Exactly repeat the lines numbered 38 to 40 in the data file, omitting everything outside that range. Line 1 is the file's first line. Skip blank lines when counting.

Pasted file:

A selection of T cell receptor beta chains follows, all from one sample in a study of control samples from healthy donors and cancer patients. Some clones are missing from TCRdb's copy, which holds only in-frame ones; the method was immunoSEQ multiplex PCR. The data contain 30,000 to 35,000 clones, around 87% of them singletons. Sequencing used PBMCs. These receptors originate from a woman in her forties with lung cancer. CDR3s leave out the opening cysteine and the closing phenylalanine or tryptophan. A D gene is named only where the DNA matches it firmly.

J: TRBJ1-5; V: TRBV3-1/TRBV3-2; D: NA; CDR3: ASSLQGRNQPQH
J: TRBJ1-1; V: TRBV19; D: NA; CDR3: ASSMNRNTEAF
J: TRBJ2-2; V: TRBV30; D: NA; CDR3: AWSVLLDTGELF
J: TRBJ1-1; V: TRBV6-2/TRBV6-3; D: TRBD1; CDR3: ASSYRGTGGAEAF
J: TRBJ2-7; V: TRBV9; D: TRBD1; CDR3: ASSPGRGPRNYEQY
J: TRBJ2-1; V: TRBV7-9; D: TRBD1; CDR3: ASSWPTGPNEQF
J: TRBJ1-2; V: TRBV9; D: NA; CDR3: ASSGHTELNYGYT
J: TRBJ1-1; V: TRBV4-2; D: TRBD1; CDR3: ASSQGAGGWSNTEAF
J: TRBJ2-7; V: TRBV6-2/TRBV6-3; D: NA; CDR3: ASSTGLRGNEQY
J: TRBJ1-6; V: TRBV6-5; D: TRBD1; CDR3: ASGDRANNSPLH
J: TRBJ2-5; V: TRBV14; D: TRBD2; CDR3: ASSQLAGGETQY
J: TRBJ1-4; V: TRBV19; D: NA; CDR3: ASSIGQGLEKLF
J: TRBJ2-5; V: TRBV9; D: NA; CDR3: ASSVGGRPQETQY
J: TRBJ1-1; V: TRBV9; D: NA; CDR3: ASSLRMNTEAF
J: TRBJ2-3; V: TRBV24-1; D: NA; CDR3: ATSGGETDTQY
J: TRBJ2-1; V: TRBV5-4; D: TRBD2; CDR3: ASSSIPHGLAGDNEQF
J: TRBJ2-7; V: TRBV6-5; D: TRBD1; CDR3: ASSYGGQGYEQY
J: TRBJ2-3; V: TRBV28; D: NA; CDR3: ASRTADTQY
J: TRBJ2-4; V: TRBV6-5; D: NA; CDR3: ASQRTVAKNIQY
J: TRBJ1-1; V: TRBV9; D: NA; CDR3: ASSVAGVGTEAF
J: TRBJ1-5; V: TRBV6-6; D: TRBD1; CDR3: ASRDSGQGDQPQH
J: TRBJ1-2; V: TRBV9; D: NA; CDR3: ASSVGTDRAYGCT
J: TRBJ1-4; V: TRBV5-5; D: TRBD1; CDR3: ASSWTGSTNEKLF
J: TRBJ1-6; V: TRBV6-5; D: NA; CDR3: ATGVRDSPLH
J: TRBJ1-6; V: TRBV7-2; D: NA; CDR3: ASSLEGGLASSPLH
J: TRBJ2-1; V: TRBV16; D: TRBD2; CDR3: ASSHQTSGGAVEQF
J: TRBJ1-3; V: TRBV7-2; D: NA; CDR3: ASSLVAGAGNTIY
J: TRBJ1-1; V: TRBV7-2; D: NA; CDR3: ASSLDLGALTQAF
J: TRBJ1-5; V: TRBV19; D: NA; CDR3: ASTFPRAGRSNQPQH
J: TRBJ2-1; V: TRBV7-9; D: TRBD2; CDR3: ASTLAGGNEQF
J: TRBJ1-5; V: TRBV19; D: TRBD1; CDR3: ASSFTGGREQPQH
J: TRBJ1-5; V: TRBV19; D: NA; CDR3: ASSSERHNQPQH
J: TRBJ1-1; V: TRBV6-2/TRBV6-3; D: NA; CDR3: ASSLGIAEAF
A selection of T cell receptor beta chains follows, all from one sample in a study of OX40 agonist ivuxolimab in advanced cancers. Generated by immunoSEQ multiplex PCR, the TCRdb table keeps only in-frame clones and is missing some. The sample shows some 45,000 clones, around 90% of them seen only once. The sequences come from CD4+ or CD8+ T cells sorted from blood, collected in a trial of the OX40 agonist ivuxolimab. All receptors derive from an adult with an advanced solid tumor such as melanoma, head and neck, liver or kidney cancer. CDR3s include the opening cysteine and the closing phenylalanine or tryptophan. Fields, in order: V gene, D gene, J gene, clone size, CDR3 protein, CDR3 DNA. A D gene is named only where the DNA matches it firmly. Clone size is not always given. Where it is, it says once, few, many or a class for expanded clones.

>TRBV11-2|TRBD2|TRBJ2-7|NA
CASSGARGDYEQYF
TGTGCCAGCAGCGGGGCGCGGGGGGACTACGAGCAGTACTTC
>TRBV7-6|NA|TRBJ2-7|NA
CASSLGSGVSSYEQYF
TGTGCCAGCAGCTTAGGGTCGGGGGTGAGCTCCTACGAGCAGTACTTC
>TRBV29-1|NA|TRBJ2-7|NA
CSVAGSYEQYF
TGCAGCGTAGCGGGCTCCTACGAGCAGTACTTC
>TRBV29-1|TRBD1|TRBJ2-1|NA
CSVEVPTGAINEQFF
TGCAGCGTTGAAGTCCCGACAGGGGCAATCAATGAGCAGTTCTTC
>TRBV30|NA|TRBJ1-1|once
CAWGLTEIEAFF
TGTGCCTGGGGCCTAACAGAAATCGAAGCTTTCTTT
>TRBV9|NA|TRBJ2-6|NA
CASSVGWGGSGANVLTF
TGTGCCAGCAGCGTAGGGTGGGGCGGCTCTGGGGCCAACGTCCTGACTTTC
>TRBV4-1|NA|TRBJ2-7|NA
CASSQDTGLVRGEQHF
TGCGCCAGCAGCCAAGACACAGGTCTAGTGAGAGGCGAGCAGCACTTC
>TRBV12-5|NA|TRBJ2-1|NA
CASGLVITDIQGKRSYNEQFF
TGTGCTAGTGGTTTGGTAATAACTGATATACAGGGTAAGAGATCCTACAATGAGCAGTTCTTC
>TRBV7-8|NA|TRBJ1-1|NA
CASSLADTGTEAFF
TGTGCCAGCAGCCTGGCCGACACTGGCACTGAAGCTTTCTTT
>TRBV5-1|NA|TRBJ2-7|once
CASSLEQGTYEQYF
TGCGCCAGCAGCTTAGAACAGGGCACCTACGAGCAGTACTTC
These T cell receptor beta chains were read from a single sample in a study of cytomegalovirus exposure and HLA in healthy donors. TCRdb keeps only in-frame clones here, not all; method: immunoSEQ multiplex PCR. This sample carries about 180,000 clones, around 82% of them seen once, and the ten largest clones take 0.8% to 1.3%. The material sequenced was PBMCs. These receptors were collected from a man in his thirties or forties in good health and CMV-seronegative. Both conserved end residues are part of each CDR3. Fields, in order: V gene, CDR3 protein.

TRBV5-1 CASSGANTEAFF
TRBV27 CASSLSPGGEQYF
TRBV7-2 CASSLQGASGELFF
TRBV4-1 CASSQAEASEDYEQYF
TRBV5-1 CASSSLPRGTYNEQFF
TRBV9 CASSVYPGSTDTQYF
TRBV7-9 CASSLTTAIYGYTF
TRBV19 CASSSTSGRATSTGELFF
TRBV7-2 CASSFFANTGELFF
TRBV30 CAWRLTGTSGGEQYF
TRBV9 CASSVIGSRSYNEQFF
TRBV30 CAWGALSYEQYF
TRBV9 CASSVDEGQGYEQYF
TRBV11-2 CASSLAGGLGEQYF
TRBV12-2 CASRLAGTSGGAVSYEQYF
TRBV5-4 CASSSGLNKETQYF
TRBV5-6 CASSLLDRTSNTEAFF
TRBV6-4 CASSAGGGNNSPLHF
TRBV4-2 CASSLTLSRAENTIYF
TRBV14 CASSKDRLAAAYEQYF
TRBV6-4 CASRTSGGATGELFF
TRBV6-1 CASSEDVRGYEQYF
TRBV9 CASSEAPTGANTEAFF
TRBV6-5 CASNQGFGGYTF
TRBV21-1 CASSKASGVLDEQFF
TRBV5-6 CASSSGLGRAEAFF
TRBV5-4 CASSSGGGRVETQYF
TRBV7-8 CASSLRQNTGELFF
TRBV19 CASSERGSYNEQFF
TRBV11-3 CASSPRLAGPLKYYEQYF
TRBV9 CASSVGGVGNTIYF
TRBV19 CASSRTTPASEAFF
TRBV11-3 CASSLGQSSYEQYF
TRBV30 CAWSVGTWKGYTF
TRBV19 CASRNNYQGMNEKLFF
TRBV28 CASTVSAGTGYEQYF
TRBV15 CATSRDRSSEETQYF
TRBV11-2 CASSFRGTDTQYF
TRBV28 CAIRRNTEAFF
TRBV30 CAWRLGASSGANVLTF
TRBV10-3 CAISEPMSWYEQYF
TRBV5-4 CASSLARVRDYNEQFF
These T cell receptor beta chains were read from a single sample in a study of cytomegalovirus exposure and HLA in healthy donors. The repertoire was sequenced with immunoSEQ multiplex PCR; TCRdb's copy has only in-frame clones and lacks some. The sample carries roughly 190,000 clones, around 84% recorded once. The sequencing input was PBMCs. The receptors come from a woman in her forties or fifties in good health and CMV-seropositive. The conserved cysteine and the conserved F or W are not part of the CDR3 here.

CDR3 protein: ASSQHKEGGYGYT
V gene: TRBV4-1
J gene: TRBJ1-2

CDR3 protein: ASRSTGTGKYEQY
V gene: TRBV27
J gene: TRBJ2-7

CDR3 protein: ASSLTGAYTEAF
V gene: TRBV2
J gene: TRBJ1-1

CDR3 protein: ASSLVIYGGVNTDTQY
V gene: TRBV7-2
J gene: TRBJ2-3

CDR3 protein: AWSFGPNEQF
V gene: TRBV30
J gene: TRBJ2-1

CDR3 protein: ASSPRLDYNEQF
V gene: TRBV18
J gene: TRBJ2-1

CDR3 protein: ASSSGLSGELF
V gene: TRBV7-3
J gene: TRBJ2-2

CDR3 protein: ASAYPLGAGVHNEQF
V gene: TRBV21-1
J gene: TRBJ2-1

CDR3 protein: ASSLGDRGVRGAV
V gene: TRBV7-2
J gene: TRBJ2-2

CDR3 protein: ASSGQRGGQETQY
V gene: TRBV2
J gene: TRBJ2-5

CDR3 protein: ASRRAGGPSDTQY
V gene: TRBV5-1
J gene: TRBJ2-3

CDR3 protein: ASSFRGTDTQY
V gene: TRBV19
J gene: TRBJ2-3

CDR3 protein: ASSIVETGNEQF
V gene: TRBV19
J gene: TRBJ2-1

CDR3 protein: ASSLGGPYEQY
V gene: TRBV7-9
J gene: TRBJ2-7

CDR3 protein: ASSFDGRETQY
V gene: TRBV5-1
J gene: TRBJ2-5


TGTGCCAGCAGCGGGGCGCGGGGGGACTACGAGCAGTACTTC
>TRBV7-6|NA|TRBJ2-7|NA
CASSLGSGVSSYEQYF